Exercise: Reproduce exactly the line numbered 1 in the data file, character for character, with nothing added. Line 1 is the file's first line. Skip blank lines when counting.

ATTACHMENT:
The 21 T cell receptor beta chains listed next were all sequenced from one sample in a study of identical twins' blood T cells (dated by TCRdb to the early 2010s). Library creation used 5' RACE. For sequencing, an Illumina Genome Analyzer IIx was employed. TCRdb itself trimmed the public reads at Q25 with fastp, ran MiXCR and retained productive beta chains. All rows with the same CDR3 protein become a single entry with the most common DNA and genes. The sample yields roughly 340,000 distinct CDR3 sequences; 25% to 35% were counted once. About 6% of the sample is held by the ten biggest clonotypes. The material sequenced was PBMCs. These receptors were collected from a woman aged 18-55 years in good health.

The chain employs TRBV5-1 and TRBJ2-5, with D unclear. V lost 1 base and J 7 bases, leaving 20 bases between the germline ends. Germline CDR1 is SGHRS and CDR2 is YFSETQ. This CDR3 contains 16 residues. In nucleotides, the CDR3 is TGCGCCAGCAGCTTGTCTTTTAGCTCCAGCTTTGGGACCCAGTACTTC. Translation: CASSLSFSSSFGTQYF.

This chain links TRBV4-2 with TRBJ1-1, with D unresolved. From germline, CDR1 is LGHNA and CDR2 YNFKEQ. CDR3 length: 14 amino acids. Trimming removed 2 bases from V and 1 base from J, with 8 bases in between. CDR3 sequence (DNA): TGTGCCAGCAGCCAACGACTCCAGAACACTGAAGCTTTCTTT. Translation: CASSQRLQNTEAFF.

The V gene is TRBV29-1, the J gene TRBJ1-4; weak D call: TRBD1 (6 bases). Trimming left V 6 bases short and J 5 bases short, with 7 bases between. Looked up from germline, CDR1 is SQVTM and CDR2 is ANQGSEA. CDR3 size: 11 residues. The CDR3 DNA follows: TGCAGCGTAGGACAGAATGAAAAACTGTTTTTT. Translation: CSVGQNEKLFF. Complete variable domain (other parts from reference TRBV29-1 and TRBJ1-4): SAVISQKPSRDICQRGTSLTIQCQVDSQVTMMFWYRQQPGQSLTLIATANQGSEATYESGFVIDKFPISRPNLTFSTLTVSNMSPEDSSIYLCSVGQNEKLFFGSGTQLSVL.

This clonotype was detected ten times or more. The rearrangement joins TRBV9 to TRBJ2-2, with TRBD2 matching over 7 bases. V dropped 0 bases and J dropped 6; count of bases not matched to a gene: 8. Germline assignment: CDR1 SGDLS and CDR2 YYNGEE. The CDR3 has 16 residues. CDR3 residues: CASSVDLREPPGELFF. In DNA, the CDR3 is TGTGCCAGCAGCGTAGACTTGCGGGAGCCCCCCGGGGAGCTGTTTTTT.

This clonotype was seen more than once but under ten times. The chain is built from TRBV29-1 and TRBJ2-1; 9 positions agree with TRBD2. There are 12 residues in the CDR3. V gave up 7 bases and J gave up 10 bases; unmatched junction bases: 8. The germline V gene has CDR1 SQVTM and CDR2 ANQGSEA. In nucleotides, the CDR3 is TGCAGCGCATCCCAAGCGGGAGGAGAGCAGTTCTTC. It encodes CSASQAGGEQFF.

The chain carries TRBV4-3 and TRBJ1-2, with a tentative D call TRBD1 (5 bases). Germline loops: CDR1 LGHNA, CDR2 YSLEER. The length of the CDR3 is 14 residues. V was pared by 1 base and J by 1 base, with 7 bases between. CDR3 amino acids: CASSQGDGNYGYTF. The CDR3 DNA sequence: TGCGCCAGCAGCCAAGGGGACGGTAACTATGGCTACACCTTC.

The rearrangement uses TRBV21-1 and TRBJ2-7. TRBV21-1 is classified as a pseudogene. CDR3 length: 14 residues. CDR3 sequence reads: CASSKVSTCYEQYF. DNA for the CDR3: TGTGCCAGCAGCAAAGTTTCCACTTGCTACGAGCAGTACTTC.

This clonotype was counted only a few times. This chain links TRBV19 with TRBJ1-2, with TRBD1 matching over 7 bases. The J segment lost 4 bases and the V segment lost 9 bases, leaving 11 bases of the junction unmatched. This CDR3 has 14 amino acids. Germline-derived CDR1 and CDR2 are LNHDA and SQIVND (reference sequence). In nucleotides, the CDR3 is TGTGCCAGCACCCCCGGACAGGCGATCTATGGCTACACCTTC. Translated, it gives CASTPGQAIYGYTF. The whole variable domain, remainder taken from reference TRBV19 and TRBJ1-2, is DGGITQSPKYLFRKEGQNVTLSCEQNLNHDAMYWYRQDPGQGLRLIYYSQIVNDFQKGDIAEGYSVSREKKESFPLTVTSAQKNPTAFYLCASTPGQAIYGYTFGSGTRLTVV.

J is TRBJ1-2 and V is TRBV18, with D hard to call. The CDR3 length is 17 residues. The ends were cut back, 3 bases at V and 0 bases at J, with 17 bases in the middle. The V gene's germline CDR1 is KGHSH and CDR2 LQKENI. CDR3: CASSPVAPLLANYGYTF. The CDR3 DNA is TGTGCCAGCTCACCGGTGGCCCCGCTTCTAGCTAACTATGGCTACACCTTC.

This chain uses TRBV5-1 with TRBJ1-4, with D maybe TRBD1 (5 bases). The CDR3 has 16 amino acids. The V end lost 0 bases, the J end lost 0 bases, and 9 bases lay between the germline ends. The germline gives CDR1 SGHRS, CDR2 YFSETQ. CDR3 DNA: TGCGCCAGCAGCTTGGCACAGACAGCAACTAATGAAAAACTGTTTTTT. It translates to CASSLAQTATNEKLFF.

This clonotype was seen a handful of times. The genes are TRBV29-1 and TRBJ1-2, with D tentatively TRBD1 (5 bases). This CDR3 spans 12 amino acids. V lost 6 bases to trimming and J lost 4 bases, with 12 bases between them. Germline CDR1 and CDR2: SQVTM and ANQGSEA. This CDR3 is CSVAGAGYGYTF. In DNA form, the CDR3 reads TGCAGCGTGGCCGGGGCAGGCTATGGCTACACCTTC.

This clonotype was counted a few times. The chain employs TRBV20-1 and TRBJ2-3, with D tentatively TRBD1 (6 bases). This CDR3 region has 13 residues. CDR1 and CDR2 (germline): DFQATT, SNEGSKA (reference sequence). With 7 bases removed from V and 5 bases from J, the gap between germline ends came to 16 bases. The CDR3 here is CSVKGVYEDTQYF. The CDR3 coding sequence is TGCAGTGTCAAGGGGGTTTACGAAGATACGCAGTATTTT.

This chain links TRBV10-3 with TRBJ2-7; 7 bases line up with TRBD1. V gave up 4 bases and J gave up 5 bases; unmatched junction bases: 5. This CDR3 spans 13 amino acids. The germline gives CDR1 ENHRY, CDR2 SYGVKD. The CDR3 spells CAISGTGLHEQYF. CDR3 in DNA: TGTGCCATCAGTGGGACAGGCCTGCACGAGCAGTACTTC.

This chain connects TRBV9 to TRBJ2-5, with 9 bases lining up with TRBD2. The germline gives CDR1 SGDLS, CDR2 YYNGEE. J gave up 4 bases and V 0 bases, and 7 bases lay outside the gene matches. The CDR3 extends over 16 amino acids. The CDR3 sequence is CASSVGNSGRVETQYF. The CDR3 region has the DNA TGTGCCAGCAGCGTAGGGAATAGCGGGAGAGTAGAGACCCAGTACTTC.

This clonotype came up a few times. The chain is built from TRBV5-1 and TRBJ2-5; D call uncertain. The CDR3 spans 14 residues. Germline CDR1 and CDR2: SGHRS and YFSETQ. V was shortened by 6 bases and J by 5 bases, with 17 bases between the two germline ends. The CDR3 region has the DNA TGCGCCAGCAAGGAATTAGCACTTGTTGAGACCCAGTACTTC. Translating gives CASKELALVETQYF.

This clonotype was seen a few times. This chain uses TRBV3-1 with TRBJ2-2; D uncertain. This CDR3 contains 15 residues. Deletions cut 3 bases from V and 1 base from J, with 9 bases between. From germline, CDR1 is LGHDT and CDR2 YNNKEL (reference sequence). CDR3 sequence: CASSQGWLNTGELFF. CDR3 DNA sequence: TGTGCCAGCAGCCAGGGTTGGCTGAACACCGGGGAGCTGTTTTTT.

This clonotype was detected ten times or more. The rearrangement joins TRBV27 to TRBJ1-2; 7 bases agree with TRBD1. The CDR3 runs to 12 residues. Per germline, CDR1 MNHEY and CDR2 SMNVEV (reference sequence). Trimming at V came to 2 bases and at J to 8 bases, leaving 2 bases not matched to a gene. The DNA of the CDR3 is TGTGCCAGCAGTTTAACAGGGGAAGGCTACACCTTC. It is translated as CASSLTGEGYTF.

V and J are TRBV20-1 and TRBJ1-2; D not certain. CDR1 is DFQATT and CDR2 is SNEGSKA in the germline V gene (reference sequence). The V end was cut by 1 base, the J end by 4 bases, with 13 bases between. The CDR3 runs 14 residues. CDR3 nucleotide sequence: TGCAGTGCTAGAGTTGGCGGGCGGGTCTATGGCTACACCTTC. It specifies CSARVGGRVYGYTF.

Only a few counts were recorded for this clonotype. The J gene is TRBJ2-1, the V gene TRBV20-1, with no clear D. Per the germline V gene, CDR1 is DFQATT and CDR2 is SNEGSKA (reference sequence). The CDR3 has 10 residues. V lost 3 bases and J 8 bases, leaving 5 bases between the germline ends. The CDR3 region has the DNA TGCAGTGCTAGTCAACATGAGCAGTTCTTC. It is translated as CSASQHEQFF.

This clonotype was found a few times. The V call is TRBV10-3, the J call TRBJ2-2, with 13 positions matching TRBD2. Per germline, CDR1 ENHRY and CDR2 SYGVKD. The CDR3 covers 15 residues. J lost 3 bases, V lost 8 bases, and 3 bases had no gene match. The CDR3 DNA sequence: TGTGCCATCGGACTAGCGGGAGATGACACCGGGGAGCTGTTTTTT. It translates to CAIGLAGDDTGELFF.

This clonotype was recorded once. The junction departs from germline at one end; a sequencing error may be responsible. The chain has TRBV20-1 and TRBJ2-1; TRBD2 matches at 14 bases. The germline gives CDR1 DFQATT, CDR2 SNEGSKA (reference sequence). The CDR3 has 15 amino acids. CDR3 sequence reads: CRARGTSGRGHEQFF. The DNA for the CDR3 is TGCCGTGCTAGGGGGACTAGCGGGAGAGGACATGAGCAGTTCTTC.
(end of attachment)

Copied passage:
The 21 T cell receptor beta chains listed next were all sequenced from one sample in a study of identical twins' blood T cells (dated by TCRdb to the early 2010s). Library creation used 5' RACE. For sequencing, an Illumina Genome Analyzer IIx was employed. TCRdb itself trimmed the public reads at Q25 with fastp, ran MiXCR and retained productive beta chains. All rows with the same CDR3 protein become a single entry with the most common DNA and genes. The sample yields roughly 340,000 distinct CDR3 sequences; 25% to 35% were counted once. About 6% of the sample is held by the ten biggest clonotypes. The material sequenced was PBMCs. These receptors were collected from a woman aged 18-55 years in good health.